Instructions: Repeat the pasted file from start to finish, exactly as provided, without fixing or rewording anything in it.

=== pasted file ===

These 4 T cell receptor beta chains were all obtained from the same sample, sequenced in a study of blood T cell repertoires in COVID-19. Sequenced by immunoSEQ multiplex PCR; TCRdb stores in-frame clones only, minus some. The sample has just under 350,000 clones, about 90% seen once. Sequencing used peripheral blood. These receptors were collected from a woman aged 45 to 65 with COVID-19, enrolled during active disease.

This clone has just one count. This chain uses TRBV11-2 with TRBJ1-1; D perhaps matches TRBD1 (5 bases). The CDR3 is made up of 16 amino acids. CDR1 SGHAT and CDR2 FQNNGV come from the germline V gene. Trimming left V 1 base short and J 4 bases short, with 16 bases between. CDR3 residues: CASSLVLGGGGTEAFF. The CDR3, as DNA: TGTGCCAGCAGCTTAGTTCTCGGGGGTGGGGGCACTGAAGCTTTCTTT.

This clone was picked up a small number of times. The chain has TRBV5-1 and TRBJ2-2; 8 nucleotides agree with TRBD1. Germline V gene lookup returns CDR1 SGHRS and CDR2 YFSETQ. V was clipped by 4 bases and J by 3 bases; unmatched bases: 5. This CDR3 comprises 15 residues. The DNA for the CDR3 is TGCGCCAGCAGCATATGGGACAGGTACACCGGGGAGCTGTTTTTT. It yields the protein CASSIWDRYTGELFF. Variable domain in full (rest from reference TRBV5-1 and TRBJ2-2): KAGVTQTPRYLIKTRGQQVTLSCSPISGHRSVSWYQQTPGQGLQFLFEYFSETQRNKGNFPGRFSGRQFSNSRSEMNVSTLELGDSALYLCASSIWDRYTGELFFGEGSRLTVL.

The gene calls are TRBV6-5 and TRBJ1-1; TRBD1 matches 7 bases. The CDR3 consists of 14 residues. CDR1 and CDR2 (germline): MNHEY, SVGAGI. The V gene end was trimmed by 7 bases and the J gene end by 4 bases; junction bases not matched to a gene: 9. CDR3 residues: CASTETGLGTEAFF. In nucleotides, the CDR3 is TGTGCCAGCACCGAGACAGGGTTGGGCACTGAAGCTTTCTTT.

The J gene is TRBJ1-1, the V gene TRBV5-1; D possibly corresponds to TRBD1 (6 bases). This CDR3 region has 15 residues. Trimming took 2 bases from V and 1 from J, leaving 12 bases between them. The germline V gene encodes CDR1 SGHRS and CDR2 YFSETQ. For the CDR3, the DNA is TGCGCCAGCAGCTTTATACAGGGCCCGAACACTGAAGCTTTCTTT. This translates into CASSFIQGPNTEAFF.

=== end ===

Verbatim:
These 4 T cell receptor beta chains were all obtained from the same sample, sequenced in a study of blood T cell repertoires in COVID-19. Sequenced by immunoSEQ multiplex PCR; TCRdb stores in-frame clones only, minus some. The sample has just under 350,000 clones, about 90% seen once. Sequencing used peripheral blood. These receptors were collected from a woman aged 45 to 65 with COVID-19, enrolled during active disease.

This clone has just one count. This chain uses TRBV11-2 with TRBJ1-1; D perhaps matches TRBD1 (5 bases). The CDR3 is made up of 16 amino acids. CDR1 SGHAT and CDR2 FQNNGV come from the germline V gene. Trimming left V 1 base short and J 4 bases short, with 16 bases between. CDR3 residues: CASSLVLGGGGTEAFF. The CDR3, as DNA: TGTGCCAGCAGCTTAGTTCTCGGGGGTGGGGGCACTGAAGCTTTCTTT.

This clone was picked up a small number of times. The chain has TRBV5-1 and TRBJ2-2; 8 nucleotides agree with TRBD1. Germline V gene lookup returns CDR1 SGHRS and CDR2 YFSETQ. V was clipped by 4 bases and J by 3 bases; unmatched bases: 5. This CDR3 comprises 15 residues. The DNA for the CDR3 is TGCGCCAGCAGCATATGGGACAGGTACACCGGGGAGCTGTTTTTT. It yields the protein CASSIWDRYTGELFF. Variable domain in full (rest from reference TRBV5-1 and TRBJ2-2): KAGVTQTPRYLIKTRGQQVTLSCSPISGHRSVSWYQQTPGQGLQFLFEYFSETQRNKGNFPGRFSGRQFSNSRSEMNVSTLELGDSALYLCASSIWDRYTGELFFGEGSRLTVL.

The gene calls are TRBV6-5 and TRBJ1-1; TRBD1 matches 7 bases. The CDR3 consists of 14 residues. CDR1 and CDR2 (germline): MNHEY, SVGAGI. The V gene end was trimmed by 7 bases and the J gene end by 4 bases; junction bases not matched to a gene: 9. CDR3 residues: CASTETGLGTEAFF. In nucleotides, the CDR3 is TGTGCCAGCACCGAGACAGGGTTGGGCACTGAAGCTTTCTTT.

The J gene is TRBJ1-1, the V gene TRBV5-1; D possibly corresponds to TRBD1 (6 bases). This CDR3 region has 15 residues. Trimming took 2 bases from V and 1 from J, leaving 12 bases between them. The germline V gene encodes CDR1 SGHRS and CDR2 YFSETQ. For the CDR3, the DNA is TGCGCCAGCAGCTTTATACAGGGCCCGAACACTGAAGCTTTCTTT. This translates into CASSFIQGPNTEAFF.